The Spaniard is a four-time Grand Slam quarterfinalist, reaching that stage most recently in 2013 at Wimbledon, where he blew a two-set lead in a five-set loss to eventual champion Andy Murray.

Verdasco reached a career-best ranking of No. 7 in April 2009 and currently is No. 125.

Auger-Aliassime, Shapovalov give Canada 1st Davis Cup title

Peter van den Berg-USA TODAY Sports
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MALAGA, Spain — Felix Auger-Aliassime fell to his back behind the baseline, then waited for teammates to race off Canada’s bench and pile on top of him.

A few minutes later, the Canadians finally could lift the Davis Cup.

“I think of us all here, we’ve dreamt of this moment,” Auger-Aliassime said.

Canada won the title for the first time, beating Australia behind victories from Denis Shapovalov and Auger-Aliassime.

Auger-Aliassime secured the winning point when he downed Alex de Minaur 6-3, 6-4 after Shapovalov opened the day by rolling past Thanasi Kokkinakis 6-2, 6-4.

Seven years after leading Canada to the top of junior tennis, Auger-Aliassime, Shapovalov and their teammates finally got to lift the biggest team trophy in their sport.

“We wanted to grow up and be part of the team and try to help the country win the first title,” Shapovalov said, “so everything is just so surreal right now.”

Shapovalov had dropped both his singles matches this week and needed treatment on his back during a three-set loss in the semifinals to Lorenzo Sonego of Italy that lasted 3 hours, 15 minutes. But the left-hander moved quickly around the court, setting up angles to put away winners while racing to a 4-0 lead in the first set.

Auger-Aliassime then finished off his superb second half of the season by completing a perfect week in Spain. He twice had kept the Canadians alive after Shapovalov dropped the opening singles match, and he replaced his weary teammate to join Vasek Pospisil for the decisive doubles point.

This time, Auger-Aliassime made sure the doubles match wouldn’t even be necessary. After his teammates poured onto the court to celebrate with him, they got up and danced around in a circle.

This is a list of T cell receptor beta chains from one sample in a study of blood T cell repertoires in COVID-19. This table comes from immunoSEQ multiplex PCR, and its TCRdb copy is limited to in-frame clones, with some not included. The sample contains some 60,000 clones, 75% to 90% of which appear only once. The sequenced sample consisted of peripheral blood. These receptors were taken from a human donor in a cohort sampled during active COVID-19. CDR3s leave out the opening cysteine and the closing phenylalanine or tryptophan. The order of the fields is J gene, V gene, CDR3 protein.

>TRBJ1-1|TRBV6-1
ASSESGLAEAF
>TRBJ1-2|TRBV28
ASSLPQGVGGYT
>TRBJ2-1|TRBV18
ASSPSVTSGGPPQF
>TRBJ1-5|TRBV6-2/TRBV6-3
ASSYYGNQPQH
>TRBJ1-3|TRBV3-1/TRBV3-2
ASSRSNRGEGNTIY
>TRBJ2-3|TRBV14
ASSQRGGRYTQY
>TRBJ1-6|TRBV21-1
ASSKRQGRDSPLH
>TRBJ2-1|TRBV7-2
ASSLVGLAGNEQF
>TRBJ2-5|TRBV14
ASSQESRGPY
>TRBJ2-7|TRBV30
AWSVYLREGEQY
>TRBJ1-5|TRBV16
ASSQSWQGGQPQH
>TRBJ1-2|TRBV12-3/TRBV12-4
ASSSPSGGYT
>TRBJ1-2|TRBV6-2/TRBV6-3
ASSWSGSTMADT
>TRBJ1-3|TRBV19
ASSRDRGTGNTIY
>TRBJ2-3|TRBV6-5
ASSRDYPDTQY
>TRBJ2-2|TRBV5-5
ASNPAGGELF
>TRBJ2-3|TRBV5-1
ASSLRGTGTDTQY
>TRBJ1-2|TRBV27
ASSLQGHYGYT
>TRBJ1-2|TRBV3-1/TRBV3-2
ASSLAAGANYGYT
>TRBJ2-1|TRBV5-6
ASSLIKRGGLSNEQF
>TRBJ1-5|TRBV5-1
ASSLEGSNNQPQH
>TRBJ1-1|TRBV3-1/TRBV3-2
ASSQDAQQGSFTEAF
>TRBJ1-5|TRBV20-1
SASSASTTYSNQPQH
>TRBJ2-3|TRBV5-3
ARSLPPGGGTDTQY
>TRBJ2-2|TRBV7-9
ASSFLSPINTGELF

Canada had reached the final only once, falling to host Spain in Madrid in 2019, when Rafael Nadal beat Shapovalov for the clinching point after Auger-Aliassime had lost in the opening match.

But with Auger-Aliassime having since surged up the rankings to his current spot at No. 6, the Canadians are a much more formidable team now. They won the ATP Cup in January and finally added the Davis Cup crown to the junior Davis Cup title Auger-Aliassime and Shapovalov led them to in 2015.

Australia was trying for its 29th title and first since current captain Lleyton Hewitt was part of the title-winning team in 2003.

But it was finally time for the Canadians, who were given a wild card into the field when Russia was suspended because of its invasion of Ukraine.

“Look, I think we were very close today,” de Minaur said. “Just wait until the next time we get the same matchup. Hopefully we can get the win and prove that we can do it.”

But Canada will be tough to beat as long as Auger-Aliassime and Shapovalov play.

Shapovalov is just 23 and Auger-Aliassime 22, but both already have been Grand Slam semifinalists and Auger-Aliassime ended 2022 as one of the hottest players on the ATP Tour. He won all of his four titles this year, including three straight weeks in October.

He also beat Carlos Alcaraz in the previous Davis Cup stage in September, just after the Spaniard had won the U.S. Open to rise to No. 1 in the rankings. That victory helped send the Canadians into the quarterfinals, which they started this week by edging Germany.

“They’re not kids anymore, that’s for sure. Not after today – well not after the last couple of years,” said Pospisil, the team veteran at 32. “They’ve been crushing it.”